RTÜK fines 3 TV stations for airing debates on crime boss’s corruption claims

Turkey’s broadcasting watchdog has imposed a fine on three TV stations for airing debate programs during which the inner workings of an alleged corruption network involving state officials and pro-government figures are discussed, Turkish Minute reported, citing a member of the watchdog.

Mob boss Sedat Peker, the head of one of Turkey’s most powerful mafia groups who has been making shocking revelations since early 2021 about state-mafia relations, drug trafficking and murders implicating state officials and their family members, unveiled a new series of allegations from his Twitter handle in late August, revealing a network of bribery and corruption in Turkey’s stock exchange.

Peker said ruling Justice and Development Party (AKP) lawmaker Zehra Taşkesenlioğlu, her brother and former Capital Markets Board (SPK) chair Ali Fuat Taşkesenlioğlu, President Recep Tayyip Erdoğan’s advisor Serkan Taranoğlu and pro-government daily Hürriyet columnist Burak Taşçı were all involved in the operation of the bribery network extorting the owners of companies that are listed on the stock exchange.

Peker also pointed to Serhat Albayrak, deputy chairman of the Turkuvaz Media Group, which has close ties to Erdoğan and his ruling AKP, as “the power behind” Ali Fuat Taşkesenlioğlu, a claim Albayrak previously denied in a statement released by his lawyer.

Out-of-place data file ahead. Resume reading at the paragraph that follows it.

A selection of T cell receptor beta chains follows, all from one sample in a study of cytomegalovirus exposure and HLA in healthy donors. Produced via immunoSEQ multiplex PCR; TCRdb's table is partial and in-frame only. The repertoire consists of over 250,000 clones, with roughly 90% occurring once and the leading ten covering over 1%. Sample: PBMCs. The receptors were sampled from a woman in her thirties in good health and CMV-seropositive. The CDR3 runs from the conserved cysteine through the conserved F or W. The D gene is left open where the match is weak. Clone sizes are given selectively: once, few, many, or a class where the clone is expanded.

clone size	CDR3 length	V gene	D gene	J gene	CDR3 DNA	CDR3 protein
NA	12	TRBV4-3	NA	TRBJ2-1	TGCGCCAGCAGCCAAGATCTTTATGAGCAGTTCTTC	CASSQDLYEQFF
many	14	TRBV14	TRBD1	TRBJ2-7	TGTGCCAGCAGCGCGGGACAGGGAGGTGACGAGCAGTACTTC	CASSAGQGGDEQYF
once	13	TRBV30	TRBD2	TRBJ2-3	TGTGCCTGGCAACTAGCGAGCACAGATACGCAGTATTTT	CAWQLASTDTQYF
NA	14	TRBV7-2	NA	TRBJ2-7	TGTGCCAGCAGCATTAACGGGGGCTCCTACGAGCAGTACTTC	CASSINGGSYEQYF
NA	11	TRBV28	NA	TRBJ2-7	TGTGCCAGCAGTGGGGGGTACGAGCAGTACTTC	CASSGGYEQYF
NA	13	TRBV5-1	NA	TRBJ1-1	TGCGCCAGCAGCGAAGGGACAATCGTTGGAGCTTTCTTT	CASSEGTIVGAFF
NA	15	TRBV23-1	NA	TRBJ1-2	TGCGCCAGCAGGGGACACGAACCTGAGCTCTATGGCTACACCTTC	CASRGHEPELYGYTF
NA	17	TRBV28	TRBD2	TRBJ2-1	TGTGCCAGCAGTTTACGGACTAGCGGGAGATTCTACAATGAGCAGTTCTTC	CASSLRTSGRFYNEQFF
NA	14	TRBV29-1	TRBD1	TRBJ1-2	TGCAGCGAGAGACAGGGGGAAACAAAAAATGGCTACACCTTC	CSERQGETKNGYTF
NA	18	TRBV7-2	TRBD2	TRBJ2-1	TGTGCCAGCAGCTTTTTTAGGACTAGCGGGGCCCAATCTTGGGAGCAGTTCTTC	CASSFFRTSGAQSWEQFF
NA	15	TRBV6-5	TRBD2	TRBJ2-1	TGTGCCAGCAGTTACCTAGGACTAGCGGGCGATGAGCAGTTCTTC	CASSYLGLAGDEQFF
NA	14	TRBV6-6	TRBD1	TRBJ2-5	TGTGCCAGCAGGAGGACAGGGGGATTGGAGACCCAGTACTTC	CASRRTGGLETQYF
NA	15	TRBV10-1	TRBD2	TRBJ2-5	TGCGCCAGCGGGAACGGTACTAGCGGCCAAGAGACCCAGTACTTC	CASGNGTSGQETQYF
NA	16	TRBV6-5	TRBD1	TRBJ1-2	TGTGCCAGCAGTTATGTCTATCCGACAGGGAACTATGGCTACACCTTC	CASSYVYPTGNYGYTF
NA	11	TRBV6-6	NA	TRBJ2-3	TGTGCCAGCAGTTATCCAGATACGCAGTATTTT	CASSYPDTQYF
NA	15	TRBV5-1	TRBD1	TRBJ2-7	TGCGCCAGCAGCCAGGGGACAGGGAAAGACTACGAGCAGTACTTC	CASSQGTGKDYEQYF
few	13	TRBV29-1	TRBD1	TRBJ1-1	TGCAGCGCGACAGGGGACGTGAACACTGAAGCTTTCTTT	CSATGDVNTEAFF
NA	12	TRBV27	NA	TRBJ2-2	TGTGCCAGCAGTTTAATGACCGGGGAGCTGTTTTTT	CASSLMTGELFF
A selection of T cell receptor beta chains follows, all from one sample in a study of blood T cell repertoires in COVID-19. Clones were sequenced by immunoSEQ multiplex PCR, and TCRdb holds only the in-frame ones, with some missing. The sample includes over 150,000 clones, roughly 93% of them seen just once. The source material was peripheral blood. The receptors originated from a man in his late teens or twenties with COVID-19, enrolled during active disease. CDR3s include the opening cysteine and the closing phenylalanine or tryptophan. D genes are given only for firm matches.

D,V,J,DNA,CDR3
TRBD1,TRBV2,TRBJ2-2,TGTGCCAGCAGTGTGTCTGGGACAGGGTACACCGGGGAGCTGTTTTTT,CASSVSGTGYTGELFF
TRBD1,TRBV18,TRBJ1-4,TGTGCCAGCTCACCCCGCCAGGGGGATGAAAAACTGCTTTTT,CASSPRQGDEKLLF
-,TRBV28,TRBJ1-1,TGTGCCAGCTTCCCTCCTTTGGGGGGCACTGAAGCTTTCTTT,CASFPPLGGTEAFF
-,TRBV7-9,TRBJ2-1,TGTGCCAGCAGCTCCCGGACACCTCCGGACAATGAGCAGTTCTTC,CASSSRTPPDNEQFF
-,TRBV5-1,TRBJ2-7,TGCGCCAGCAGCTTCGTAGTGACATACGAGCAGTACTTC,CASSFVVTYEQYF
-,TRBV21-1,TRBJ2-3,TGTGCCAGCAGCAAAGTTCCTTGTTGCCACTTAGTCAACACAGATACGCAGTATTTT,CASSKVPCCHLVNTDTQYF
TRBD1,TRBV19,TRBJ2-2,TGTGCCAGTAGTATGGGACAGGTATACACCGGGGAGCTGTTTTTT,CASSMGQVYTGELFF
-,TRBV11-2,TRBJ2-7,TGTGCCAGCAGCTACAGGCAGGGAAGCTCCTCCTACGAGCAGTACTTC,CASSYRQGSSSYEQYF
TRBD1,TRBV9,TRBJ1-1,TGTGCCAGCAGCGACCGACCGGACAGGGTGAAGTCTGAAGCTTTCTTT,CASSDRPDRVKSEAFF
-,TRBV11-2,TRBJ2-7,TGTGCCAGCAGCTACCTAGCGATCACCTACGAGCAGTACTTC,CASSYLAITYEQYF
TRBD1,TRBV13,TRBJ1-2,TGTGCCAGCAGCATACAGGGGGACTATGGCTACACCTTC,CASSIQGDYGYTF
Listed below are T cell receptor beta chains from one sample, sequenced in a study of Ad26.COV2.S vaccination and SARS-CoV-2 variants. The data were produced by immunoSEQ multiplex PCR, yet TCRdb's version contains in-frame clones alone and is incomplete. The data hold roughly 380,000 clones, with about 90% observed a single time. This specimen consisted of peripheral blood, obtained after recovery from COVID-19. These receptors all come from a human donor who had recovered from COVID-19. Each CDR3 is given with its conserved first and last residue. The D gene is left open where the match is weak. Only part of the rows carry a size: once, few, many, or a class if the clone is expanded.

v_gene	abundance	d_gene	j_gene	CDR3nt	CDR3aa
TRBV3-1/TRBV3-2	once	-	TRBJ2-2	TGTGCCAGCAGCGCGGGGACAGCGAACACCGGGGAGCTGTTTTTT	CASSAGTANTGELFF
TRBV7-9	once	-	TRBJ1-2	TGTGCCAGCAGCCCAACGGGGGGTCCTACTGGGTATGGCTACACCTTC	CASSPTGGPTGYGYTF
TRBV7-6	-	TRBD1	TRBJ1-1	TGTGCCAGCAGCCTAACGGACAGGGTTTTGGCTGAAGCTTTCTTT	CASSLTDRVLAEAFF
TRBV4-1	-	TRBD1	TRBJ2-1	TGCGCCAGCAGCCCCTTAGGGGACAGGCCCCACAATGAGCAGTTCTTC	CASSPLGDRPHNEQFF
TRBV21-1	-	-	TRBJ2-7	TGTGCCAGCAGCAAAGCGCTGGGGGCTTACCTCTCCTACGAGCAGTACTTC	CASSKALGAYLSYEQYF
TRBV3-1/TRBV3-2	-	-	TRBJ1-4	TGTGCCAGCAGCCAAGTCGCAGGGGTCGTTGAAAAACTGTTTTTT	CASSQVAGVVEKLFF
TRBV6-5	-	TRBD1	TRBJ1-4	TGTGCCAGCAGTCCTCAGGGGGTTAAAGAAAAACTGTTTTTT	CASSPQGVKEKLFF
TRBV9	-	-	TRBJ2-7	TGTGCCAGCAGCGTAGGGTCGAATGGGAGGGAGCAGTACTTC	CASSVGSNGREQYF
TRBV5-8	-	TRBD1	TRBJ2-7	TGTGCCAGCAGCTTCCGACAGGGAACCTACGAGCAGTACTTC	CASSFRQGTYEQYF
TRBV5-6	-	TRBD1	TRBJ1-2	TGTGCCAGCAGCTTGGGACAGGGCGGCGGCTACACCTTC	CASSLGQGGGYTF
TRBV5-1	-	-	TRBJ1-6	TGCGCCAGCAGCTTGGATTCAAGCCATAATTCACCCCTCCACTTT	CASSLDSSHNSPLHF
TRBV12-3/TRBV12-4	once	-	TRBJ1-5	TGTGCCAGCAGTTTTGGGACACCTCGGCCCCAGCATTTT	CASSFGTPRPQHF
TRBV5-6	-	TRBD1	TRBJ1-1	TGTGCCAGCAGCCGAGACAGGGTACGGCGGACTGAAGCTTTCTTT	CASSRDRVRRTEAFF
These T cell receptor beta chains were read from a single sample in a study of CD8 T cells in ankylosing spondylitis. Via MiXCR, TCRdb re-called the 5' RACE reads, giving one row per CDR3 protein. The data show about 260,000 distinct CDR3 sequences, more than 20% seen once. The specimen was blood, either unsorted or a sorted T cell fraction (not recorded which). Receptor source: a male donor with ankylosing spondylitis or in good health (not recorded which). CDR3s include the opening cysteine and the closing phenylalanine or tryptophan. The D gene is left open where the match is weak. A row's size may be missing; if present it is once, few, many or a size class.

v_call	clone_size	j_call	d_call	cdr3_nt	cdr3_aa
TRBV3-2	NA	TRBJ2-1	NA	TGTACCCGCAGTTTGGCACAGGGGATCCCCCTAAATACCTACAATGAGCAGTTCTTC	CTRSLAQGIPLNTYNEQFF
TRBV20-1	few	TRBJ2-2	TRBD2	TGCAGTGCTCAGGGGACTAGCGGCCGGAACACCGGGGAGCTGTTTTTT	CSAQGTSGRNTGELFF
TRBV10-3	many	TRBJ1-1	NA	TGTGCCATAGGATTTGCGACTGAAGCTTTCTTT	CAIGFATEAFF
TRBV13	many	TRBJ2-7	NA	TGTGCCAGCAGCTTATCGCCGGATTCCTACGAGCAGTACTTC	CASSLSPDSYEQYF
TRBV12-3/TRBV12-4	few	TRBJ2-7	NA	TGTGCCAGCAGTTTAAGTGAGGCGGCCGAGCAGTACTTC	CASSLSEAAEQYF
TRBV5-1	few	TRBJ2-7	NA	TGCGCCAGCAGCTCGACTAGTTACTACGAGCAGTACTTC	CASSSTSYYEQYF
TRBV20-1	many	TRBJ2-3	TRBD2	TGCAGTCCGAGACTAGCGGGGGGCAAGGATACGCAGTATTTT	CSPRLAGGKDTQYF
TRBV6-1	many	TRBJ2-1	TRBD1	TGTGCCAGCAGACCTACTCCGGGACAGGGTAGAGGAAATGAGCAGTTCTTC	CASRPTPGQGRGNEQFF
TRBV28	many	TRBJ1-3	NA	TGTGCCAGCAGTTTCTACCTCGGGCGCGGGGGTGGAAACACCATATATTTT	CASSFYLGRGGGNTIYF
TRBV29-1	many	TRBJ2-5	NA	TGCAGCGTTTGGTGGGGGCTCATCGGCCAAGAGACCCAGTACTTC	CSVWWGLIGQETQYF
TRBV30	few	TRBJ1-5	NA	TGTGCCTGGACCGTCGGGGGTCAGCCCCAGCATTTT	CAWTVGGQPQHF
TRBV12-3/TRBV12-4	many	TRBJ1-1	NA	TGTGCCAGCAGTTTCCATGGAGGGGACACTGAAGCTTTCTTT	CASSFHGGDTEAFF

Radio and Television Supreme Council (RTÜK) member İlhan Taşçı, from the main opposition Republican People’s Party (CHP), on Thursday said in a series of tweets that the council decided by a majority vote to impose a fine on Tele1, Halk TV and KRT TV for “humiliating” Albayrak and AKP MP Taşkesenlioğlu by airing debate programs where Peker’s claims about them were discussed.

“[I] don’t know whether to laugh or cry. … It is very meaningful for RTÜK to take action while there is always the possibility of acquittal for those who are accused of the allegations, and it is the judiciary that should [take action to] investigate the claims!” Taşçı said.

RTÜK is accused of contributing to increasing censorship in the country by imposing punitive and disproportionate sanctions on independent television and radio stations critical of the Turkish government.

According to Reporters Without Borders (RSF), 90 percent of the national media in Turkey, which was ranked 149th among 180 countries in the RSF’s 2022 World Press Freedom Index, is owned by pro-government businessmen and toe the official line.

The AKP government shuttered 60 TV and radio stations by decree during a state of emergency imposed after an abortive putsch in July 2016.

The government has also played an active role in the takeover of big media outlets since 2007 by companies that it considers friendly. Under new ownership, the media outlets have tailored their coverage to avoid criticism of the government, and in some cases, acted as direct mouthpieces for the presidency.

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